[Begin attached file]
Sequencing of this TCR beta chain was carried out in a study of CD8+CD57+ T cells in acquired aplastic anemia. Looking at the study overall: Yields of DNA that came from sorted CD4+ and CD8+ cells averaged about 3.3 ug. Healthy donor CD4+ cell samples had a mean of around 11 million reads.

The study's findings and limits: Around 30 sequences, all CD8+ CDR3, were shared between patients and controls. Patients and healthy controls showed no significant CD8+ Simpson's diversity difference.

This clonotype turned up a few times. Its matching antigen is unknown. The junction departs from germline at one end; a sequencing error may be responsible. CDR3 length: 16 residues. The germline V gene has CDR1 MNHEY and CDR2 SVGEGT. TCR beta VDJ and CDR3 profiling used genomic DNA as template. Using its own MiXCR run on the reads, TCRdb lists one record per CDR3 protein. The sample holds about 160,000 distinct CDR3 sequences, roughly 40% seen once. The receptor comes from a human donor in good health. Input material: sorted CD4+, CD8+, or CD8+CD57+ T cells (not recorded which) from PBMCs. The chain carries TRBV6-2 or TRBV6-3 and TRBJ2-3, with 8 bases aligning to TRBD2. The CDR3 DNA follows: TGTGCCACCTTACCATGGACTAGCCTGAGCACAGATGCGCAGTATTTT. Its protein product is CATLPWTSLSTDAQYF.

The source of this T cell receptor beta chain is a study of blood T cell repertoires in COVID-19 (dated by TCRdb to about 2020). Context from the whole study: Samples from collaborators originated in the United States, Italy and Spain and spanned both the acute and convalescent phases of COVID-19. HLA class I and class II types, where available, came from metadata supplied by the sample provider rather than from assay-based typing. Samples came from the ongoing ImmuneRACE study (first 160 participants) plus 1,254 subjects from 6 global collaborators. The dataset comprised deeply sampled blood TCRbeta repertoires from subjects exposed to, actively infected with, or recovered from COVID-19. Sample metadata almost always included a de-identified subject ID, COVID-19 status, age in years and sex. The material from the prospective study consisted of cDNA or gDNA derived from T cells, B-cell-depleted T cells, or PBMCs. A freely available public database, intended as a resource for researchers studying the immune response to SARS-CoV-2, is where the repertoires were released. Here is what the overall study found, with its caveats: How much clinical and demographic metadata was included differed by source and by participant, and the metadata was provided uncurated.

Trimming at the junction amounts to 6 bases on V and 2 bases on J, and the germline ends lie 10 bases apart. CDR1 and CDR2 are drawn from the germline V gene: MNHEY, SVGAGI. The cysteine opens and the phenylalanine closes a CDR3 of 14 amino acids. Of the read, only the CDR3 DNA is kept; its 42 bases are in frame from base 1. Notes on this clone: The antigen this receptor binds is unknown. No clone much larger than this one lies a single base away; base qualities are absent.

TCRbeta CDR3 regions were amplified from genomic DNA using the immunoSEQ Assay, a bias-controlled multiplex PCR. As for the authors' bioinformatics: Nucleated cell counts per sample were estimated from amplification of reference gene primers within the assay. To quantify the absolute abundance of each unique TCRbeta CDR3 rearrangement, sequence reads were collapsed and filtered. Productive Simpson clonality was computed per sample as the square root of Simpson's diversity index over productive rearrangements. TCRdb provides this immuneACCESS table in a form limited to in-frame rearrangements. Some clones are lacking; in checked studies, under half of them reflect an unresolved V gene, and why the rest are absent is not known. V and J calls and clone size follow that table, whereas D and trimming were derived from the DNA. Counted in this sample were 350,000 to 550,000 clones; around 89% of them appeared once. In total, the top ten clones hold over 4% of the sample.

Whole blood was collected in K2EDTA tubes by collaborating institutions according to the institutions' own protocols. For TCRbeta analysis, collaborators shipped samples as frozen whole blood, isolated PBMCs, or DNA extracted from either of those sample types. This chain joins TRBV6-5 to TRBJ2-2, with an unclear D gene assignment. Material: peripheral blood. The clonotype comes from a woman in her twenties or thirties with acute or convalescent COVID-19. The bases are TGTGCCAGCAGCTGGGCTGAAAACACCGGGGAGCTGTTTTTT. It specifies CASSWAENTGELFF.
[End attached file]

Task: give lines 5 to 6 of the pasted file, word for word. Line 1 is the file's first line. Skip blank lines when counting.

Trimming at the junction amounts to 6 bases on V and 2 bases on J, and the germline ends lie 10 bases apart. CDR1 and CDR2 are drawn from the germline V gene: MNHEY, SVGAGI. The cysteine opens and the phenylalanine closes a CDR3 of 14 amino acids. Of the read, only the CDR3 DNA is kept; its 42 bases are in frame from base 1. Notes on this clone: The antigen this receptor binds is unknown. No clone much larger than this one lies a single base away; base qualities are absent.

TCRbeta CDR3 regions were amplified from genomic DNA using the immunoSEQ Assay, a bias-controlled multiplex PCR. As for the authors' bioinformatics: Nucleated cell counts per sample were estimated from amplification of reference gene primers within the assay. To quantify the absolute abundance of each unique TCRbeta CDR3 rearrangement, sequence reads were collapsed and filtered. Productive Simpson clonality was computed per sample as the square root of Simpson's diversity index over productive rearrangements. TCRdb provides this immuneACCESS table in a form limited to in-frame rearrangements. Some clones are lacking; in checked studies, under half of them reflect an unresolved V gene, and why the rest are absent is not known. V and J calls and clone size follow that table, whereas D and trimming were derived from the DNA. Counted in this sample were 350,000 to 550,000 clones; around 89% of them appeared once. In total, the top ten clones hold over 4% of the sample.